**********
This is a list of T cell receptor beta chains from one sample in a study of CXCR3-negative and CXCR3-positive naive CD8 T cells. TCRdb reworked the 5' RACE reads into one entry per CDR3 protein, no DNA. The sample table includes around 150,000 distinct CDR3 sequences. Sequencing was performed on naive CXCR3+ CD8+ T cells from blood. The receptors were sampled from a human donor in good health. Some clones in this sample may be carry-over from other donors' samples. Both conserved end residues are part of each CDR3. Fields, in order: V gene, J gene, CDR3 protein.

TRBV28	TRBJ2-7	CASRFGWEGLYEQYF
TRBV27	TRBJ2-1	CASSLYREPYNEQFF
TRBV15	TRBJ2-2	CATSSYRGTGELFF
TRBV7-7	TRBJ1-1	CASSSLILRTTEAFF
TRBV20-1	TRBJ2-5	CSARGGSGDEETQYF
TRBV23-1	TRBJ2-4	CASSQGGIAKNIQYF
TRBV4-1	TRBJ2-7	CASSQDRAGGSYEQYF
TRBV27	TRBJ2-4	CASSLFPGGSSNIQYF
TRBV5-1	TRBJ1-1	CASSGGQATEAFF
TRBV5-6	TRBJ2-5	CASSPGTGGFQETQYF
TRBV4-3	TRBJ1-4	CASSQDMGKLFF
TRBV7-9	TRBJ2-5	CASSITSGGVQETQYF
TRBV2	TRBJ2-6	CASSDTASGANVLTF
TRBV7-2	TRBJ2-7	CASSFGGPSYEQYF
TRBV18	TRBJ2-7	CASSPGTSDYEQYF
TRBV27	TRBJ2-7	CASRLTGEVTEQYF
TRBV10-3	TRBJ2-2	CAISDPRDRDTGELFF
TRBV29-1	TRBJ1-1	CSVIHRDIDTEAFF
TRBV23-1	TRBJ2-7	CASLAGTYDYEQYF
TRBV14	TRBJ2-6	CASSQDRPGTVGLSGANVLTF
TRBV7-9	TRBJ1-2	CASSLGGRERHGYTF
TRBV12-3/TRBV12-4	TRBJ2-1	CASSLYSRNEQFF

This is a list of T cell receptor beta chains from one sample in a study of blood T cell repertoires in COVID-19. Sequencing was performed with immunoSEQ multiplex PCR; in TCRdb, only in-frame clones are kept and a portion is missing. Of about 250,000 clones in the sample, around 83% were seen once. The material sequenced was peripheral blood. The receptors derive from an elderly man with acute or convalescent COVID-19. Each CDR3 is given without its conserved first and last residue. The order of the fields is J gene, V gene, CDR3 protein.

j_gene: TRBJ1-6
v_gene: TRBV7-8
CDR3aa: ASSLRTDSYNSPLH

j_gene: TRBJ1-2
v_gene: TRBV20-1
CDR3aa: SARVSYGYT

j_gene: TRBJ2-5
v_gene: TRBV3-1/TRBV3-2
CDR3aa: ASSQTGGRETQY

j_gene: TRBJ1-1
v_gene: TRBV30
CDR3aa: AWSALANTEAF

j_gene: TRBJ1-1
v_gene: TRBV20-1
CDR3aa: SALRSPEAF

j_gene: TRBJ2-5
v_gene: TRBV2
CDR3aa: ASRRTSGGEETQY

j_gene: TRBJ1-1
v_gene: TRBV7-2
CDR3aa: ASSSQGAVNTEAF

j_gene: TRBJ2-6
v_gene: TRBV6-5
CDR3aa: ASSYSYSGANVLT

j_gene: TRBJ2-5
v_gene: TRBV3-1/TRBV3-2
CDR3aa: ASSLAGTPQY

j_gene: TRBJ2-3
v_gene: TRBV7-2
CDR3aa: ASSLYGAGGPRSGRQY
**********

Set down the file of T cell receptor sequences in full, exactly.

This is a list of T cell receptor beta chains from one sample in a study of CXCR3-negative and CXCR3-positive naive CD8 T cells. TCRdb reworked the 5' RACE reads into one entry per CDR3 protein, no DNA. The sample table includes around 150,000 distinct CDR3 sequences. Sequencing was performed on naive CXCR3+ CD8+ T cells from blood. The receptors were sampled from a human donor in good health. Some clones in this sample may be carry-over from other donors' samples. Both conserved end residues are part of each CDR3. Fields, in order: V gene, J gene, CDR3 protein.

TRBV28	TRBJ2-7	CASRFGWEGLYEQYF
TRBV27	TRBJ2-1	CASSLYREPYNEQFF
TRBV15	TRBJ2-2	CATSSYRGTGELFF
TRBV7-7	TRBJ1-1	CASSSLILRTTEAFF
TRBV20-1	TRBJ2-5	CSARGGSGDEETQYF
TRBV23-1	TRBJ2-4	CASSQGGIAKNIQYF
TRBV4-1	TRBJ2-7	CASSQDRAGGSYEQYF
TRBV27	TRBJ2-4	CASSLFPGGSSNIQYF
TRBV5-1	TRBJ1-1	CASSGGQATEAFF
TRBV5-6	TRBJ2-5	CASSPGTGGFQETQYF
TRBV4-3	TRBJ1-4	CASSQDMGKLFF
TRBV7-9	TRBJ2-5	CASSITSGGVQETQYF
TRBV2	TRBJ2-6	CASSDTASGANVLTF
TRBV7-2	TRBJ2-7	CASSFGGPSYEQYF
TRBV18	TRBJ2-7	CASSPGTSDYEQYF
TRBV27	TRBJ2-7	CASRLTGEVTEQYF
TRBV10-3	TRBJ2-2	CAISDPRDRDTGELFF
TRBV29-1	TRBJ1-1	CSVIHRDIDTEAFF
TRBV23-1	TRBJ2-7	CASLAGTYDYEQYF
TRBV14	TRBJ2-6	CASSQDRPGTVGLSGANVLTF
TRBV7-9	TRBJ1-2	CASSLGGRERHGYTF
TRBV12-3/TRBV12-4	TRBJ2-1	CASSLYSRNEQFF

This is a list of T cell receptor beta chains from one sample in a study of blood T cell repertoires in COVID-19. Sequencing was performed with immunoSEQ multiplex PCR; in TCRdb, only in-frame clones are kept and a portion is missing. Of about 250,000 clones in the sample, around 83% were seen once. The material sequenced was peripheral blood. The receptors derive from an elderly man with acute or convalescent COVID-19. Each CDR3 is given without its conserved first and last residue. The order of the fields is J gene, V gene, CDR3 protein.

j_gene: TRBJ1-6
v_gene: TRBV7-8
CDR3aa: ASSLRTDSYNSPLH

j_gene: TRBJ1-2
v_gene: TRBV20-1
CDR3aa: SARVSYGYT

j_gene: TRBJ2-5
v_gene: TRBV3-1/TRBV3-2
CDR3aa: ASSQTGGRETQY

j_gene: TRBJ1-1
v_gene: TRBV30
CDR3aa: AWSALANTEAF

j_gene: TRBJ1-1
v_gene: TRBV20-1
CDR3aa: SALRSPEAF

j_gene: TRBJ2-5
v_gene: TRBV2
CDR3aa: ASRRTSGGEETQY

j_gene: TRBJ1-1
v_gene: TRBV7-2
CDR3aa: ASSSQGAVNTEAF

j_gene: TRBJ2-6
v_gene: TRBV6-5
CDR3aa: ASSYSYSGANVLT

j_gene: TRBJ2-5
v_gene: TRBV3-1/TRBV3-2
CDR3aa: ASSLAGTPQY

j_gene: TRBJ2-3
v_gene: TRBV7-2
CDR3aa: ASSLYGAGGPRSGRQY